Historically, and in the last five years, the Red Sox have targeted top-end college talent early in the First-Year Player Draft. But in 2014, that wasn't the case.
"We take the best player on the board," director of amateur scouting Amiel Sawdaye said Thursday. "If the two best players are a high school pitcher and a high school middle infielder, then that's who we're going to take. We're not looking to diversify or draft for need. It so happened those were the next two players."
Those two players, in this case, were shortstop Michael Chavis from Sprayberry High School (Ga.) and 6-foot-4 right-hander Michael Kopech out of Mt. Pleasant High School in Texas.
"Those were players we're very excited about, have a lot of conviction on, scouted for a long time, had a lot of history with," Sawdaye said. "That's kind of how it shook out."
All in all, the Red Sox selected 16 high schoolers, five players from junior college and 20 from four-year schools in the First-Year Player Draft.
The club selected 15 righties, three lefties, seven outfielders, 10 infielders and six catchers.
Chavis projects more as a second or third baseman in the big leagues, and although he's committed to Clemson, said he's "fairly comfortable saying" he'll sign with Boston. Despite standing at just 5-foot-10 and 190 pounds, he has impressive bat speed and power. He won the home run derby at the Perfect Game All-American Classic and batted 580/.663/1.197 as a senior at Sprayberry.
"Growing up, I always have hit home runs," said Chavis, the 26th overall selection. "I didn't realize that I was 'undersized.' Even being 5-11, 6-foot, [power] has always been a major part of my game. Hopefully it will just continue as a part in professional baseball."
Most of all, though, Chavis loves playing the game.
"We met with him about two [to] three weeks ago, and one of our scouts said, 'Why are you always smiling?' He said, 'You know what? Because I'm always happy,'" Sawdaye recalled. "That's kind of the way he plays. He plays with a smile on his face. He's a guy that has an infectious personality and hopefully it permeates in the clubhouse. A guy that I think fans in Boston will hopefully get to know and love up here in the big leagues."
Kopech is a lanky righty who has already touched the lower 90s with his fastball, and that velocity is expected to increase as he fills out and grows. He's got strong command of his slider, as well. The Red Sox received that pick, No. 33 overall, when Jacoby Ellsbury signed with the Yankees.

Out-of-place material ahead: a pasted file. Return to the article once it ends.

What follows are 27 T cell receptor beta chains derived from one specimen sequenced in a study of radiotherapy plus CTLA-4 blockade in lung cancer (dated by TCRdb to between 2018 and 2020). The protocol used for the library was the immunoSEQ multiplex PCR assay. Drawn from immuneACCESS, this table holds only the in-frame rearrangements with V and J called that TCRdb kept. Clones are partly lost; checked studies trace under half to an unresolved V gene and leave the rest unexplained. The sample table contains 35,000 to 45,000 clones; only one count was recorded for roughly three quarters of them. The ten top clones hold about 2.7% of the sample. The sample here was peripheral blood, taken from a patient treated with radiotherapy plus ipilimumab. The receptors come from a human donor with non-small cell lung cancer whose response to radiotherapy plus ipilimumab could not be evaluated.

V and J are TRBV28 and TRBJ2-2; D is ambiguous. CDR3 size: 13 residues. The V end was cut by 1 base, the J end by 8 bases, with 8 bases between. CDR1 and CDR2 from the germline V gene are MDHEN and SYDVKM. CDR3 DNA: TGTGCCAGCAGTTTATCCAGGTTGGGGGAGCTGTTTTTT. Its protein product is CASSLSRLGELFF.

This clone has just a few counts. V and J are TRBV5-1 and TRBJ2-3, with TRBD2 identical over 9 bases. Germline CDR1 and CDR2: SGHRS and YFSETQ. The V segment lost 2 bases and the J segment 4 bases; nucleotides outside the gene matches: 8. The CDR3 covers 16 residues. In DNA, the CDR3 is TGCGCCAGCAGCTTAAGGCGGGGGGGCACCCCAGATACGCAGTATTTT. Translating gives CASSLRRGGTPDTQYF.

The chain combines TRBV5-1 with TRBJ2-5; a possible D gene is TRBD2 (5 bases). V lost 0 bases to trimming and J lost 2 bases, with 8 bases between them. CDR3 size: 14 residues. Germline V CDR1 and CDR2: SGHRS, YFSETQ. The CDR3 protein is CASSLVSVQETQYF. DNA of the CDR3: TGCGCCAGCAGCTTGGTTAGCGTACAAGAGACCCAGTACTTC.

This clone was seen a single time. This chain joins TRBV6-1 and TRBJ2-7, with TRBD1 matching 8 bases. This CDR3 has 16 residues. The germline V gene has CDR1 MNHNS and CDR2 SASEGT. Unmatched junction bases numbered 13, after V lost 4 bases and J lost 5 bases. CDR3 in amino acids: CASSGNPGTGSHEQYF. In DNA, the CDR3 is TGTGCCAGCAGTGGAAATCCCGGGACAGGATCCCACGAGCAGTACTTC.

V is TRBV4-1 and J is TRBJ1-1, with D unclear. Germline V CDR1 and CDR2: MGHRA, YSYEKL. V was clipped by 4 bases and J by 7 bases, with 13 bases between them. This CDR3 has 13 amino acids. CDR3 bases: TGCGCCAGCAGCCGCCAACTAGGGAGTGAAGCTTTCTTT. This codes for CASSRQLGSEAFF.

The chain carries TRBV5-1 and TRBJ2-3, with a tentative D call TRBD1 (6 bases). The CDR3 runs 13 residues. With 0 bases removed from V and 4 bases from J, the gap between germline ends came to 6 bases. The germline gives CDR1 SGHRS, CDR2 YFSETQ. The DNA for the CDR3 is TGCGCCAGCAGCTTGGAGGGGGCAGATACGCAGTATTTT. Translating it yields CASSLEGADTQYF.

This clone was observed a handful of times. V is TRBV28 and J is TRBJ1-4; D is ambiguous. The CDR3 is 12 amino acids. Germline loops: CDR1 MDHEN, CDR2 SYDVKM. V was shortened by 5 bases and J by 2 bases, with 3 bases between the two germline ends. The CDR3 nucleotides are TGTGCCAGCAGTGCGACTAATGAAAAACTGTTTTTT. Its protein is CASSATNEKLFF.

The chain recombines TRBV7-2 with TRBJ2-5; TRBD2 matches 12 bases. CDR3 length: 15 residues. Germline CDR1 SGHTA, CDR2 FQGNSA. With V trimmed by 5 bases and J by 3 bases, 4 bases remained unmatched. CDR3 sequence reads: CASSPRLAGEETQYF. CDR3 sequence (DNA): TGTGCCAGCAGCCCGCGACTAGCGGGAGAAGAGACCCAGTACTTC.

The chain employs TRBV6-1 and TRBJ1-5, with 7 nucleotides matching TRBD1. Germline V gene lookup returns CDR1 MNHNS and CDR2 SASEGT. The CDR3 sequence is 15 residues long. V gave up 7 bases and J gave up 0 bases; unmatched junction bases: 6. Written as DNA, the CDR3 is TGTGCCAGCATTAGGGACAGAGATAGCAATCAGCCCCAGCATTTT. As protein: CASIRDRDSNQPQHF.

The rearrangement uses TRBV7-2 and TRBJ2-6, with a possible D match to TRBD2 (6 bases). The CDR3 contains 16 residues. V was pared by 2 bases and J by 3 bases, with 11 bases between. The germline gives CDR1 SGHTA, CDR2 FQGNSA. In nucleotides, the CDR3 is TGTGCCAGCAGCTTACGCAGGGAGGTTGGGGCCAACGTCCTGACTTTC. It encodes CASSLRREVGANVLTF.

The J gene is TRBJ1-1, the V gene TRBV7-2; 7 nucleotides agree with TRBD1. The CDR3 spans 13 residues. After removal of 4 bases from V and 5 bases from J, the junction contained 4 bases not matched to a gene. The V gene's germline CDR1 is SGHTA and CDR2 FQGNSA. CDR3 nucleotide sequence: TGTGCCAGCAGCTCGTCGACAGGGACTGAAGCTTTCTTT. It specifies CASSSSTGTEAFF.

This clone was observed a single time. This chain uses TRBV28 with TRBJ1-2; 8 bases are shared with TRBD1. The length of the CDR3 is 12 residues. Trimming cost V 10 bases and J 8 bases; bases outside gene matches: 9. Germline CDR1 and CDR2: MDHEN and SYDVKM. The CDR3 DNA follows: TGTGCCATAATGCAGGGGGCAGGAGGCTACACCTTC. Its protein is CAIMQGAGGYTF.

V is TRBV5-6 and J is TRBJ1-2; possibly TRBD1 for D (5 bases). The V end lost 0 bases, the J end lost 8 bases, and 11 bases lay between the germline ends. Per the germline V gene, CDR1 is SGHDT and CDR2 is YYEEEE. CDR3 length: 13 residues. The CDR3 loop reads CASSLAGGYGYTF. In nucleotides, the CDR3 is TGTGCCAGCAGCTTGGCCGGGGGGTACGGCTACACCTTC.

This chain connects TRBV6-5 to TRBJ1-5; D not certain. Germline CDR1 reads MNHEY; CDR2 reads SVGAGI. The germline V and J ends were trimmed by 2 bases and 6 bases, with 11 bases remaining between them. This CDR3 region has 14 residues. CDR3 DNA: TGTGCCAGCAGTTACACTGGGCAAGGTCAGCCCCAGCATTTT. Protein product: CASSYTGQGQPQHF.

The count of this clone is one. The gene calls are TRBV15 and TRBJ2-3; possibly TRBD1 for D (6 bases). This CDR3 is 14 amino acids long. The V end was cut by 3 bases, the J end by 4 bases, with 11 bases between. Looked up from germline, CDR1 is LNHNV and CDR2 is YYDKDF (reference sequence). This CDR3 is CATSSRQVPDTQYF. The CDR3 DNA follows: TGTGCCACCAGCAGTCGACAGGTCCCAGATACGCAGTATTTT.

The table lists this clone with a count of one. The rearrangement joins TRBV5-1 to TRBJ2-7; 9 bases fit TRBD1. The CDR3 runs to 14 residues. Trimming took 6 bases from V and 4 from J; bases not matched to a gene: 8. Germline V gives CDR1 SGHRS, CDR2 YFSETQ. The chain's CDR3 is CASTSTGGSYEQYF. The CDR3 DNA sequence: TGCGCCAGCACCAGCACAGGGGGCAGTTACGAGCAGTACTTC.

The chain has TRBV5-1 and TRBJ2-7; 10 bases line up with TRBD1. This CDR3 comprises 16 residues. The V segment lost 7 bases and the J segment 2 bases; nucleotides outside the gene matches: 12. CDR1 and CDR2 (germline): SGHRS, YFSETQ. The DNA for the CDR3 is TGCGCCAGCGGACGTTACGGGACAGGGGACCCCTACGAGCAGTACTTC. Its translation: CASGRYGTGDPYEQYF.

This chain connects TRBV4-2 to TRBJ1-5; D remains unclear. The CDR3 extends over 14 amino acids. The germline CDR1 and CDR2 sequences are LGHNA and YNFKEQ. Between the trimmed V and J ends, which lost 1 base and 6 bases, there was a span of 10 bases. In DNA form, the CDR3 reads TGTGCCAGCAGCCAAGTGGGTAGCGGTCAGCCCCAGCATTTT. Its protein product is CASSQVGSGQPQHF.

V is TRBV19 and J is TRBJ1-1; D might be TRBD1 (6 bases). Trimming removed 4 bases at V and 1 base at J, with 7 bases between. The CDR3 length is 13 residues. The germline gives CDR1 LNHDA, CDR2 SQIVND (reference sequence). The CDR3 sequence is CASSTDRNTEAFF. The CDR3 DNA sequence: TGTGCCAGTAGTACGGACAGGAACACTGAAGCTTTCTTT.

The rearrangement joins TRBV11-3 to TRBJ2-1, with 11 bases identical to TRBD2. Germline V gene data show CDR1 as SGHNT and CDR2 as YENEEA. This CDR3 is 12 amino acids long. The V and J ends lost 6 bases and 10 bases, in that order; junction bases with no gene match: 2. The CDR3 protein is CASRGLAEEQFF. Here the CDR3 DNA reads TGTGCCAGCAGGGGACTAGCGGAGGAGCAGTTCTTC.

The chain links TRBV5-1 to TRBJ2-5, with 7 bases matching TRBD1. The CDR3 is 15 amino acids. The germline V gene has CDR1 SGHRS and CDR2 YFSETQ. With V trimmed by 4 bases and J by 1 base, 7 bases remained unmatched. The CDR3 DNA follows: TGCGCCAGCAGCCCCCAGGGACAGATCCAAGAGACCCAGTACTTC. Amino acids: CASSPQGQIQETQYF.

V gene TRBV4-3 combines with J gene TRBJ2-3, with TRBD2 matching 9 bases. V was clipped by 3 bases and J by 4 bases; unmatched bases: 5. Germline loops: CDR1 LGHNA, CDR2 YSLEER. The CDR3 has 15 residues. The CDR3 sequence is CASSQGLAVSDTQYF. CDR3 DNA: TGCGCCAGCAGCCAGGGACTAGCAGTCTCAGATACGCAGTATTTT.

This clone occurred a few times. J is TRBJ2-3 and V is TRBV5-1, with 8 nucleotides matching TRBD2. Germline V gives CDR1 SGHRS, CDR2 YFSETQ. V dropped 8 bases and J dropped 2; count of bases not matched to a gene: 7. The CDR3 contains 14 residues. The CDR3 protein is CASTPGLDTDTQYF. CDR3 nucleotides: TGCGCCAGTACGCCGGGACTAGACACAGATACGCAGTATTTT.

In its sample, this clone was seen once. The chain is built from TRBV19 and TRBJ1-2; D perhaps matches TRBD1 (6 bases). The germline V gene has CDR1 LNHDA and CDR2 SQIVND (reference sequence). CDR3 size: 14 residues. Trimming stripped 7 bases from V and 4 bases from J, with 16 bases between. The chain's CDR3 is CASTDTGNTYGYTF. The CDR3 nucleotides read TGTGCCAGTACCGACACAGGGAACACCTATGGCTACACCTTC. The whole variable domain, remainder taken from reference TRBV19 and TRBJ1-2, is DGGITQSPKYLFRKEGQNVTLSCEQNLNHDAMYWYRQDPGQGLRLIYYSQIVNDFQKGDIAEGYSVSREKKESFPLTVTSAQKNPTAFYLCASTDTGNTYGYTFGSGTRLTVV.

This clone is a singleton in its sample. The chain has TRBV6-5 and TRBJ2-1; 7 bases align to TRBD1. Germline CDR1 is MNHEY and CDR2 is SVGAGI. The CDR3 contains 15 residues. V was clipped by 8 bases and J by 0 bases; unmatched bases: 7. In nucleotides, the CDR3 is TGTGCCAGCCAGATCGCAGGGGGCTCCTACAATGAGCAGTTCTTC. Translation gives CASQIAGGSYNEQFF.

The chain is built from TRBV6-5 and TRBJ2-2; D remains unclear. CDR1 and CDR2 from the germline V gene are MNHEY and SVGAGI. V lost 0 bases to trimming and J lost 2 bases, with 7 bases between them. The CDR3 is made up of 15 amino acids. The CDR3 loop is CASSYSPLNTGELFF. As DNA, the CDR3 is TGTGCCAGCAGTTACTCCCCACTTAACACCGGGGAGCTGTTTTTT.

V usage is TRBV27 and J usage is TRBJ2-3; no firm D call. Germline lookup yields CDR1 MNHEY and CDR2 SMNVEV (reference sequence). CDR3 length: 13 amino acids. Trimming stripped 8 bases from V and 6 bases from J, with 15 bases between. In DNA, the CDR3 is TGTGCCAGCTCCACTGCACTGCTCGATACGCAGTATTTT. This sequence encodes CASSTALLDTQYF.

"As far as the mechanics, those of you guys that have seen it, he's got an electric arm," said Sawdaye. "We really like the way he commands his fastball. The delivery kind of reminds a little -- it's got a little Jered Weaver in it."
Boston picked up a few potential power bats early with the selections of first basemen Sam Travis of Indiana in the second round and Philadelphia-area high schooler Josh Ockimey in the fifth.
But the Red Sox went after college pitching on Day 2, selecting four right-handers, with just one coming straight from high school. Their third-round pick, raw but hard-throwing Jake Cosart, is the brother of Astros righty Jarred Cosart.
The Red Sox followed with Bryant University (R.I.) righty Kevin McAvoy, Ockimey, switch-hitting outfielder Danny Mars from Chipola College (Fla.), Cal Poly closer Reed Reilly, Alabama catcher Ben Moore and Oak Ridge High School (Tenn.) righty Kevin Steen.
Early in Day 3, Boston selected more college pitchers. The club picked Florida righty Karsten Whitson, the No. 9 overall pick in 2010 by the Padres, in the 11th round. He elected to honor his commitment to the Gators and his stock fell after he underwent shoulder surgery in 2013. Following that selection was Jalen Beeks, a lefty from Arkansas who suffered from elbow problems toward the end of this season and saw his stock drop, as well.
Boston hopes its 2014 Draft haul, full of raw but high projecting prospects, boosts its already deep farm system, which Baseball Prospectus ranked fourth among all teams. It ranked 16th in 2013.
"I'm extremely humbled and I'm really excited about the opportunity to play pro baseball," Karsten said. "And especially to start it with an organization like the Red Sox have. Just following them as a baseball fan, they have a great baseball fanbase and they do it the right way."
Steven Petrella is an associate reporter for MLB.com. This story was not subject to the approval of Major League Baseball or its clubs.